Northwest Michigan fruit regional report – May 3, 2016

The northwest region is approaching bloom time in cherries.

Weather and crop report

Temperatures have remained cool across northwest Michigan. Tree development has moved gradually with the recent cool temperatures, but growers have disease control in mind with new green tissue continuing to show up, albeit slowly. Daytime temperatures over the weekend barely reached 60 degrees Fahrenheit, and overall average temperatures have been in the mid-40s for the past week. Weather predictions for the coming week are variable and range from a high of 68 F to a low of 54 F for the daytime highs. If warmer conditions prevail, tree development will move quickly and growers should continue to protect against spring diseases. Thus far, we have accumulated 223 growing degree-days (GDD) base 42 and 85 GDD base 50.

Rain has been predicted at low levels over the weekend and into this week. We received some spotty rainfall throughout the region May 1, but at the Northwest Michigan Horticulture Research Center, the Michigan State University Enviro-weather station did not record any rainfall. Soil moisture conditions are drying out, as we have had no appreciable rainfall since April 24-25.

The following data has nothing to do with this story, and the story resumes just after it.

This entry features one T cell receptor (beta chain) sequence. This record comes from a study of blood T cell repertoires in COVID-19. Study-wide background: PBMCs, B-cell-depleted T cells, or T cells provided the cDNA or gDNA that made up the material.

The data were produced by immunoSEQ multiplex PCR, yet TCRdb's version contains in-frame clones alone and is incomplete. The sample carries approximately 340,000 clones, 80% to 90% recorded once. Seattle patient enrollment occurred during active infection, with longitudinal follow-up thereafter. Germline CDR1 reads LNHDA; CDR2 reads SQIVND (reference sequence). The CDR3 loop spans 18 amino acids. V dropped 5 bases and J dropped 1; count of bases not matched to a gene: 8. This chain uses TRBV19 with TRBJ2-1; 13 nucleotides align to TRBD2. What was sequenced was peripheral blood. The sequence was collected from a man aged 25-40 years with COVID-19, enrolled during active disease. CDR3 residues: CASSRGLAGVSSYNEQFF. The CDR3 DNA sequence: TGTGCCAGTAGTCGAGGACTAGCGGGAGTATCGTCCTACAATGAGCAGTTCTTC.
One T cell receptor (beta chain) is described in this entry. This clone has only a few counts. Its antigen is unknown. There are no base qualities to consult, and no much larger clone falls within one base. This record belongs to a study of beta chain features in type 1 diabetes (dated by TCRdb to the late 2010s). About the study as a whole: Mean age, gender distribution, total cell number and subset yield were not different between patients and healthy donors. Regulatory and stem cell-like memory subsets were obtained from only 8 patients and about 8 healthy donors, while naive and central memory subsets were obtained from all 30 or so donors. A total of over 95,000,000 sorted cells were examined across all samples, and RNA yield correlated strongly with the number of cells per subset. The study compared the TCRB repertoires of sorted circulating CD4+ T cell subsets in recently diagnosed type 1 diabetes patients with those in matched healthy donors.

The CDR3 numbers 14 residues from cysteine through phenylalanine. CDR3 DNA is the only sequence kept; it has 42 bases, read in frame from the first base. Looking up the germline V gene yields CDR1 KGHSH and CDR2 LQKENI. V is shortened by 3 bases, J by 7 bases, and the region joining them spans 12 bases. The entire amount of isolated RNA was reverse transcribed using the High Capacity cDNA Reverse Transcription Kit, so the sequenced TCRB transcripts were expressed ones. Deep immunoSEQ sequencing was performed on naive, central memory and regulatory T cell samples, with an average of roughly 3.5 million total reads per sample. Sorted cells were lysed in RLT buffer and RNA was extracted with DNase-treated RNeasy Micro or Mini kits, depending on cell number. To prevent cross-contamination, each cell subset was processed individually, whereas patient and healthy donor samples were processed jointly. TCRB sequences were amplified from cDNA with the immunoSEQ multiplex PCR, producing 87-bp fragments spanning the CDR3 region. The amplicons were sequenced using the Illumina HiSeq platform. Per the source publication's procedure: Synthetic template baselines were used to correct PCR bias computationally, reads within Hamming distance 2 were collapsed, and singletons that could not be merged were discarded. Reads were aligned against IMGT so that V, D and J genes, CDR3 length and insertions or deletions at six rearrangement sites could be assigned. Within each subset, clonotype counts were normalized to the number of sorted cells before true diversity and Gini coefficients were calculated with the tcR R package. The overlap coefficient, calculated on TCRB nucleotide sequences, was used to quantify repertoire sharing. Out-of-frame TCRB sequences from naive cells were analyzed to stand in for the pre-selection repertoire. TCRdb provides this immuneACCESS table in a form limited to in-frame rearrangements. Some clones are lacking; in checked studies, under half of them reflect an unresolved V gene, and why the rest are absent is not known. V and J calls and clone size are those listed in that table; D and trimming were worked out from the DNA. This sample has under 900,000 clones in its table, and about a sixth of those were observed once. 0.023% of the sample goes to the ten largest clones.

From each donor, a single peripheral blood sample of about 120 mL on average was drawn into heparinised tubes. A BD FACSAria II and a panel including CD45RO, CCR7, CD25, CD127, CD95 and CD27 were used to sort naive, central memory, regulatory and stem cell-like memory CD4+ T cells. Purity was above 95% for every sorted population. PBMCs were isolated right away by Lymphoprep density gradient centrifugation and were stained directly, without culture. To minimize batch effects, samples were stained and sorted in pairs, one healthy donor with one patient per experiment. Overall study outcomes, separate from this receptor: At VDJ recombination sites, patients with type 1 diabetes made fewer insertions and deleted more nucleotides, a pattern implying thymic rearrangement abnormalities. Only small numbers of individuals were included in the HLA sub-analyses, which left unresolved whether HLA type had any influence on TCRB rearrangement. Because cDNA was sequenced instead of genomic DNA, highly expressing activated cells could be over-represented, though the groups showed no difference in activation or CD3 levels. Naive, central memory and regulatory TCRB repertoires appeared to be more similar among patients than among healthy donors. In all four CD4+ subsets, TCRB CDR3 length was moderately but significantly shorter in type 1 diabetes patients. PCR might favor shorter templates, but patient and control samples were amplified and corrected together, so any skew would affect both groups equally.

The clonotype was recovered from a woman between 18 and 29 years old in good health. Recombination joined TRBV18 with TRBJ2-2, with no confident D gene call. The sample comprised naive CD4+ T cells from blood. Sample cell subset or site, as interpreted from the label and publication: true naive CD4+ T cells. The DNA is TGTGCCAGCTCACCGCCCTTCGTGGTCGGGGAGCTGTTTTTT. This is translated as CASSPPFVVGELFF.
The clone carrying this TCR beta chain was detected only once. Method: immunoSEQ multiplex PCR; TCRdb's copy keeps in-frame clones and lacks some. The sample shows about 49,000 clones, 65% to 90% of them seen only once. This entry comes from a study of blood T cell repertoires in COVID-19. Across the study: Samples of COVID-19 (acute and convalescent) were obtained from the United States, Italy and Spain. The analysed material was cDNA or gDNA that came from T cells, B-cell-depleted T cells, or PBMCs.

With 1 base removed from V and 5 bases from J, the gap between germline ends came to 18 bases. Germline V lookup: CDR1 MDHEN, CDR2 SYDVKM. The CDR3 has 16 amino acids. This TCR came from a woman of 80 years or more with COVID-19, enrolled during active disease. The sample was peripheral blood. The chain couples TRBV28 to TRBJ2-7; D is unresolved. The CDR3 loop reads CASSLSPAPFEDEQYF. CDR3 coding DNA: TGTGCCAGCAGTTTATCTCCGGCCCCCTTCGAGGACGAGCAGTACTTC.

GDD accumulations as of May 2, 2016 at the Northwest Michigan Horticulture Research Center

Year

2016

2015

2014

2013

2012

2011

26 Yr. Avg.

GDD42

223

185

108

158

450

134

231.8

GDD50

85

67

27

74

225

40

98.4

Tree planting continues across the region. Growers are also removing brush from the orchard and wrapping up pruning for 2016. With bloom time for cherries in the near future, growers are preparing to move bees into the orchards. So far we have received reports that the strength of honey bee hives is strong.

There has hardly been any change in the condition of wine grape buds. The only variety to show any signs of bud swell at the research center is Frontenac. Things should start to move along later this week if the predicted temperatures come to pass.

The next “First Friday” meeting, co-hosted by Parallel 45 Vines and Wines, will be May 6 from 3-5 p.m. at 2 Lads Winery on Old Mission Peninsula. Mark Ledebuhr of Application Insight will be presenting information on sprayer rate controllers, drift management and visualizing deposition patterns.